|Davros (Terry Molloy) was inside the|
Emperor Dalek all along!
First broadcast Oct 5 to 26 1988
Average audience for serial: 5.35m
Sylvester McCoy (The Doctor) Born Aug 20 1943
Doctor Who credits
Played: The Doctor in Time and the Rani, Paradise Towers, Delta and the Bannermen, Dragonfire, Remembrance of the Daleks, The Happiness Patrol, Silver Nemesis, The Greatest Show in the Galaxy, Battlefield, Ghost Light, The Curse of Fenric, Survival (1987-89). Return appearances in Dimensions in Time (1993) and Doctor Who (1996)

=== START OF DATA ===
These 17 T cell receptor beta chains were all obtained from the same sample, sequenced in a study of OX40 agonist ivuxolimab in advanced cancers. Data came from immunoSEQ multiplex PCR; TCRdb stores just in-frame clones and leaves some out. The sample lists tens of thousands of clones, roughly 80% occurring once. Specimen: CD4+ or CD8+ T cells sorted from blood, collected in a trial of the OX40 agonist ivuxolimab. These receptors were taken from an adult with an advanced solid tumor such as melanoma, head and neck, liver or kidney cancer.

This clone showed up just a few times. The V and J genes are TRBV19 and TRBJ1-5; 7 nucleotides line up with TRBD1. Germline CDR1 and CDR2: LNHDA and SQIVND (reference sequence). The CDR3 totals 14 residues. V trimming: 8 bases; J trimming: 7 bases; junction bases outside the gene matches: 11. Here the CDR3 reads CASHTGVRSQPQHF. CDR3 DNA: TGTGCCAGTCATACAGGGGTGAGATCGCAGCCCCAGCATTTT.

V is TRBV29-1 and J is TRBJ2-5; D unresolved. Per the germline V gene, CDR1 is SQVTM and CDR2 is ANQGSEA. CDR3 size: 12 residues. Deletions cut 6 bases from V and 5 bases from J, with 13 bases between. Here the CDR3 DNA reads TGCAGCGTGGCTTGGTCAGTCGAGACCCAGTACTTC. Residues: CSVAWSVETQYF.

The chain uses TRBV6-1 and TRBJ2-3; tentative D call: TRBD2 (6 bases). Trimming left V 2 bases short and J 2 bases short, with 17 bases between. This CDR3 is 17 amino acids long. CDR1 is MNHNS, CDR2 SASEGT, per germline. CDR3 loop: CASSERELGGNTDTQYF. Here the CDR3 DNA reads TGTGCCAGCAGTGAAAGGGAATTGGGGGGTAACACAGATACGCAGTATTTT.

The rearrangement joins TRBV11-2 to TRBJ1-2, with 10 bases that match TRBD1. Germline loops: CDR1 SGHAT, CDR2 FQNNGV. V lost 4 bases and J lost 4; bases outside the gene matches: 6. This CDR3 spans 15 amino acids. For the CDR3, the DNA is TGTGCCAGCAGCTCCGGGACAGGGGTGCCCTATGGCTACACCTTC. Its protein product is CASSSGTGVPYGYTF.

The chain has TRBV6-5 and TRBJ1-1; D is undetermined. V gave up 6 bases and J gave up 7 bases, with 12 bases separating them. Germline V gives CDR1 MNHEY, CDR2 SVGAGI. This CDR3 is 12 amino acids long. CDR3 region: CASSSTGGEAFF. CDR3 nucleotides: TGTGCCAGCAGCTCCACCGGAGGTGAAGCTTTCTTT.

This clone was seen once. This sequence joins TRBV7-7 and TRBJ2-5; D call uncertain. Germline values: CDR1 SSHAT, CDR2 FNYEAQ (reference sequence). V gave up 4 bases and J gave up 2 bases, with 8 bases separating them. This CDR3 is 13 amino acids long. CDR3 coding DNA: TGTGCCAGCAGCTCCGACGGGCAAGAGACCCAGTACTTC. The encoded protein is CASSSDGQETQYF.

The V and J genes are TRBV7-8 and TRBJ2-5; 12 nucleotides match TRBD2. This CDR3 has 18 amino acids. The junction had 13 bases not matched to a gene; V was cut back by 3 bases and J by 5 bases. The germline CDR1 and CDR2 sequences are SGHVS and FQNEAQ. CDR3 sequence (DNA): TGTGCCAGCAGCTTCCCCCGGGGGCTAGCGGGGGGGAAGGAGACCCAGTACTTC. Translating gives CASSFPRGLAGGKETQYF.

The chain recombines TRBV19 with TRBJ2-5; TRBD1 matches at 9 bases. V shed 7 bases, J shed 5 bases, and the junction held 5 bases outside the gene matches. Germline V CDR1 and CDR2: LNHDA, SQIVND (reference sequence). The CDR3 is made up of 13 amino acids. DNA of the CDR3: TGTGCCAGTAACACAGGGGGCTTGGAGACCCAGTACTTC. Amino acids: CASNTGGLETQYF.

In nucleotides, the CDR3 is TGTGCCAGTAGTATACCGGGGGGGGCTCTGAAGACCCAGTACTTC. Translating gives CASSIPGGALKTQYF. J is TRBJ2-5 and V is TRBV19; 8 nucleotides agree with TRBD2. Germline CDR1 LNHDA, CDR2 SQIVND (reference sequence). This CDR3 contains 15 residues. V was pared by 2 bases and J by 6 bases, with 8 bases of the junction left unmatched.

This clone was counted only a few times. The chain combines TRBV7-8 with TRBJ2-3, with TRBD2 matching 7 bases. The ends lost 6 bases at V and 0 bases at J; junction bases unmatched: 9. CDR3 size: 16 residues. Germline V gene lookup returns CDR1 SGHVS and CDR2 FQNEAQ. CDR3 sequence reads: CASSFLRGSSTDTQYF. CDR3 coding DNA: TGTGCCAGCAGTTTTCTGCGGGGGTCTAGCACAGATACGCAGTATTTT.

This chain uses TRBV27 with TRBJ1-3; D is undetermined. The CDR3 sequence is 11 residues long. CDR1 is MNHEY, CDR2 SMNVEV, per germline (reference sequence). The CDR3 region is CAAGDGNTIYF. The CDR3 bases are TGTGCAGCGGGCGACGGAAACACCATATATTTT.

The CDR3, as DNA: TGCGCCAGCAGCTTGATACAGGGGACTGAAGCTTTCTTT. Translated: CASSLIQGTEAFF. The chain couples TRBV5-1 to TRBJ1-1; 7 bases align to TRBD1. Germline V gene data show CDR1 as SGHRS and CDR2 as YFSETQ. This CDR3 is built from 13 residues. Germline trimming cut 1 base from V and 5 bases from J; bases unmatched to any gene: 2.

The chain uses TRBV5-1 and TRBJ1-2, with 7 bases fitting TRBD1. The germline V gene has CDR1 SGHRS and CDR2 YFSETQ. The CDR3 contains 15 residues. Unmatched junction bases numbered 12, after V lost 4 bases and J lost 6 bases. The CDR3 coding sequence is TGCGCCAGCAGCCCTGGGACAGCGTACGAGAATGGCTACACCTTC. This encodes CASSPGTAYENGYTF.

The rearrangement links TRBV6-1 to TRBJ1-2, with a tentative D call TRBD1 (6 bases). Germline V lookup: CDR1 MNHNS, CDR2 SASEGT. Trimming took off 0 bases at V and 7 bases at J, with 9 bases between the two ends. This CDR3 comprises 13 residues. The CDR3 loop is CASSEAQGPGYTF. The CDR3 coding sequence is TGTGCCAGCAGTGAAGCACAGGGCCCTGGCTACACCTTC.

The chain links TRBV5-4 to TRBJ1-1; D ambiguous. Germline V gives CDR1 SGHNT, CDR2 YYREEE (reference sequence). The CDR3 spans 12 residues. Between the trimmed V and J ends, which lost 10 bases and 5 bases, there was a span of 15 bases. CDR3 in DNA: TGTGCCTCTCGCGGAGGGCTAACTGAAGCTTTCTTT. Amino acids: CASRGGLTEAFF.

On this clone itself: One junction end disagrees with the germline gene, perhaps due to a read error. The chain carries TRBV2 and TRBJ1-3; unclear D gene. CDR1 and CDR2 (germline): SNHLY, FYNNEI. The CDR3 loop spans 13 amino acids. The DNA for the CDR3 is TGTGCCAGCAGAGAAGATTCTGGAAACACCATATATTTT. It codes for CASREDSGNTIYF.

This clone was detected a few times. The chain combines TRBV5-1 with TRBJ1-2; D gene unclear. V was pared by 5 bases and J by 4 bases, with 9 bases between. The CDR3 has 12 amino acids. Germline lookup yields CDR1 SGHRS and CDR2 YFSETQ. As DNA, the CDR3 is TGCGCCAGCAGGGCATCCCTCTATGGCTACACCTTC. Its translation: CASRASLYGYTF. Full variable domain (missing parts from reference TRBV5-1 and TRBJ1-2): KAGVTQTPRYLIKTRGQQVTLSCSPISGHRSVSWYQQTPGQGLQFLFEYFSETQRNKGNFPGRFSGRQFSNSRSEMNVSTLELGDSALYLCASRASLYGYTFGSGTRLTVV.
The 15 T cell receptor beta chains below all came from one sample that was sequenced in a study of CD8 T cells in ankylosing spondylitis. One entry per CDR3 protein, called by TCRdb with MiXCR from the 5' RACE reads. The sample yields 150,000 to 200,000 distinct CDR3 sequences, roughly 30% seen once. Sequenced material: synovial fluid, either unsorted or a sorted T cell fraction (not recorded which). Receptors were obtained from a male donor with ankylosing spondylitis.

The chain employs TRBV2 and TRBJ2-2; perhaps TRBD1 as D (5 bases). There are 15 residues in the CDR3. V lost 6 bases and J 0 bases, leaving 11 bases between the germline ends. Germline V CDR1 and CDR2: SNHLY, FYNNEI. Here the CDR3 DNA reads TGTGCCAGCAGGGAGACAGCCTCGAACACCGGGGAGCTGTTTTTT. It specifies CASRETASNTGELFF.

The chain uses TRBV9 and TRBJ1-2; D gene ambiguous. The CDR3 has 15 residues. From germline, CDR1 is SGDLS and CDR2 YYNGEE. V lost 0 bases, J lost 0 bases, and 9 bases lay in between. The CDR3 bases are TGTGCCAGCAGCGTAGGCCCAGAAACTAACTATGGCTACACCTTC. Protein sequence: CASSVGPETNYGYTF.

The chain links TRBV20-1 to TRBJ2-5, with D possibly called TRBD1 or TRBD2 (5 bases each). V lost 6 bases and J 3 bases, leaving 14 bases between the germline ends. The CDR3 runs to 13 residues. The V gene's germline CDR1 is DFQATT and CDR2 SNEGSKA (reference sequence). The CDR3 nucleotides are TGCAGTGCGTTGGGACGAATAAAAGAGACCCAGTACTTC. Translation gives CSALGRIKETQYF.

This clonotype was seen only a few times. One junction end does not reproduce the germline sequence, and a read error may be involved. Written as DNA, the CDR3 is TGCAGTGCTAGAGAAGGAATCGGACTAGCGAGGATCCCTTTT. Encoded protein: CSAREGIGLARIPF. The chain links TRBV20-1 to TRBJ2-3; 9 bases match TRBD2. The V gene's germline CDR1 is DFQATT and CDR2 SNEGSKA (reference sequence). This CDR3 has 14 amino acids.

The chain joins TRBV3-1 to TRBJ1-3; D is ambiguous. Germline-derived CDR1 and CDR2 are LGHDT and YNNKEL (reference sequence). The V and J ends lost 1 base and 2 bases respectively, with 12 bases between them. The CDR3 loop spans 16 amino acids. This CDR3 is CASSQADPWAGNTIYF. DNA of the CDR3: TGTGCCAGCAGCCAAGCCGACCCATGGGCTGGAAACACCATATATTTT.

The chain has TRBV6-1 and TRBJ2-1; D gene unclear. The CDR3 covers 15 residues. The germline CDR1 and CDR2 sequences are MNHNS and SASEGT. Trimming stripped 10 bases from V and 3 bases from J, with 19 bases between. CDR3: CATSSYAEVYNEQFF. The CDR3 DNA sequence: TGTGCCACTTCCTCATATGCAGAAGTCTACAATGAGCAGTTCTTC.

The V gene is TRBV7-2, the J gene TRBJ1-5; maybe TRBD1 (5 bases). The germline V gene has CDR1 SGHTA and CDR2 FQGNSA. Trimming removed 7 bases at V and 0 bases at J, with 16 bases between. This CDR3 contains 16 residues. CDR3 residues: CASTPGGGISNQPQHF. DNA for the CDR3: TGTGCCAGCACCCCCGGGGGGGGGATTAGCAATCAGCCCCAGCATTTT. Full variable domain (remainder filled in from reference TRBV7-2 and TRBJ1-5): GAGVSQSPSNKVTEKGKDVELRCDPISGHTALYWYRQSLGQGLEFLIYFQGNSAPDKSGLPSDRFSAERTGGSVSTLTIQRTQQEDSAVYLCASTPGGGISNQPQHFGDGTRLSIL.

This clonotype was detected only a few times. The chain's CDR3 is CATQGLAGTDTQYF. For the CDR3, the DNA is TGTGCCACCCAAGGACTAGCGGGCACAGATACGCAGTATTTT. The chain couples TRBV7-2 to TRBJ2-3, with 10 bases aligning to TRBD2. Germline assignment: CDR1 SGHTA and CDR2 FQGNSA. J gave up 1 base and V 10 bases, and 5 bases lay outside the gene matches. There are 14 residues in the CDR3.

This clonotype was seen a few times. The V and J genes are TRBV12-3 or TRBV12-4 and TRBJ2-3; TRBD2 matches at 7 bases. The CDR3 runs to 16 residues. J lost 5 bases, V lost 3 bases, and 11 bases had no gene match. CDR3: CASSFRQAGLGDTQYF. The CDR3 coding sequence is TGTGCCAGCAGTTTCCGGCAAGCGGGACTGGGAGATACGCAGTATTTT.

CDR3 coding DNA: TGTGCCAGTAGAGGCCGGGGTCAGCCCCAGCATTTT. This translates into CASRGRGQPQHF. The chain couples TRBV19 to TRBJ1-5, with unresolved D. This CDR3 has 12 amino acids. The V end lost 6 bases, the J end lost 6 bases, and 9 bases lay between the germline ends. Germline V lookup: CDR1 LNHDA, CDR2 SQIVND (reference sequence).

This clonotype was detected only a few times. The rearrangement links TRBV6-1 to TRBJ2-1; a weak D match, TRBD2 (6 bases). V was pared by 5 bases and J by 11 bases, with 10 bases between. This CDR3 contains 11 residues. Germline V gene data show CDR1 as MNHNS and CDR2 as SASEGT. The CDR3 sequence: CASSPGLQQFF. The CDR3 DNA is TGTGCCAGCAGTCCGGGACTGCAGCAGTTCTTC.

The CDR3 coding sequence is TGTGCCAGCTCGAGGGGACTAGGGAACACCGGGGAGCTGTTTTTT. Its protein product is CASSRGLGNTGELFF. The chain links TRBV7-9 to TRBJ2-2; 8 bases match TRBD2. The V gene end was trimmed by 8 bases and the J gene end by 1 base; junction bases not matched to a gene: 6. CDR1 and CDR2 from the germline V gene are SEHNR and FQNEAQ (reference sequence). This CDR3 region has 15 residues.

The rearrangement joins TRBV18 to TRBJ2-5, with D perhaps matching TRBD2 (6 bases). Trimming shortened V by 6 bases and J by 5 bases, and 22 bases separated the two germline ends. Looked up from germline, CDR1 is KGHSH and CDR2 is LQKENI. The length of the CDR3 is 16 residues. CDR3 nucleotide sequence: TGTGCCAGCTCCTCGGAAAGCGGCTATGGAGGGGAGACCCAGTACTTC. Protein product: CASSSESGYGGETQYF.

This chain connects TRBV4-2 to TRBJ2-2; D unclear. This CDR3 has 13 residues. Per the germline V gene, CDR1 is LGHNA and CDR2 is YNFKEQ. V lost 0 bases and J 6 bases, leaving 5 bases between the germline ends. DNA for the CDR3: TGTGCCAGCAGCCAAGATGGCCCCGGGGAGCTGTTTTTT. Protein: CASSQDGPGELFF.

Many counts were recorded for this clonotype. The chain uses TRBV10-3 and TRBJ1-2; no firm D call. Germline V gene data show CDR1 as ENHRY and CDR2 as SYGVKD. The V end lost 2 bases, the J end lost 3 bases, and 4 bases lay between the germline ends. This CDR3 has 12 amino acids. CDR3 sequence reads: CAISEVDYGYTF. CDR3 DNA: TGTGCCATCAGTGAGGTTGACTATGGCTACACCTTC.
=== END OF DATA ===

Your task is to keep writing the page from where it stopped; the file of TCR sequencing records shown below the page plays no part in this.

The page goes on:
Sylvester - birth name Percy James Patrick Kent-Smith - started out as a variety performer and comedian, appearing on shows such as Vision On (as Pepe, who lived in a mirror) in the late 1970s and early 80s, as well as Robert's Robots, Tiswas, Eureka, No 73, What's Your Story? and Jigsaw (as one of the two O-Men). Acting roles include Lucky Feller (1975), For the Love of Albert (1977), Dracula (1979), All the Fun of the Fair (1979), Big Jim and the Figaro Club (1979-81), Electric in the City (1980), Starstrider (1984), The Last Place on Earth (1985), Three Kinds of Heat (1987), Jackanory (1979/93), Frank Stubbs Promotes (1994), Leapin' Leprachauns! (1995), Rab C Nesbitt (1996), Spellbreaker: Secret of the Leprachauns (1997), The History of Tom Jones, a Foundling (1997), Beyond Fear (1997), The Mumbo Jumbo (2000), See It Saw It (1999/2001), Hollyoaks (2002), Still Game (2004), Mayo (2006), The Bill (2002/06), Doctors (2008), The Academy (2009/12), The Christmas Candle (2013) and The Candy House (2015). Aside from the Doctor, his other memorable role is Radagast the Brown in the three Hobbit films - An Unexpected Journey, The Desolation of Smaug and The Battle of the Five Armies (2012-14). He also appeared in The Secret Policeman's Ball in 1981, on Comic Relief in 1988, Space Cadets in 1997, Hell's Kitchen in 2004 and Tiswas Reunited in 2007. He has regularly played his Doctor in a number of fan audio adventures since 1999, as well as BBCi's webcast story Death Comes to Time (2001).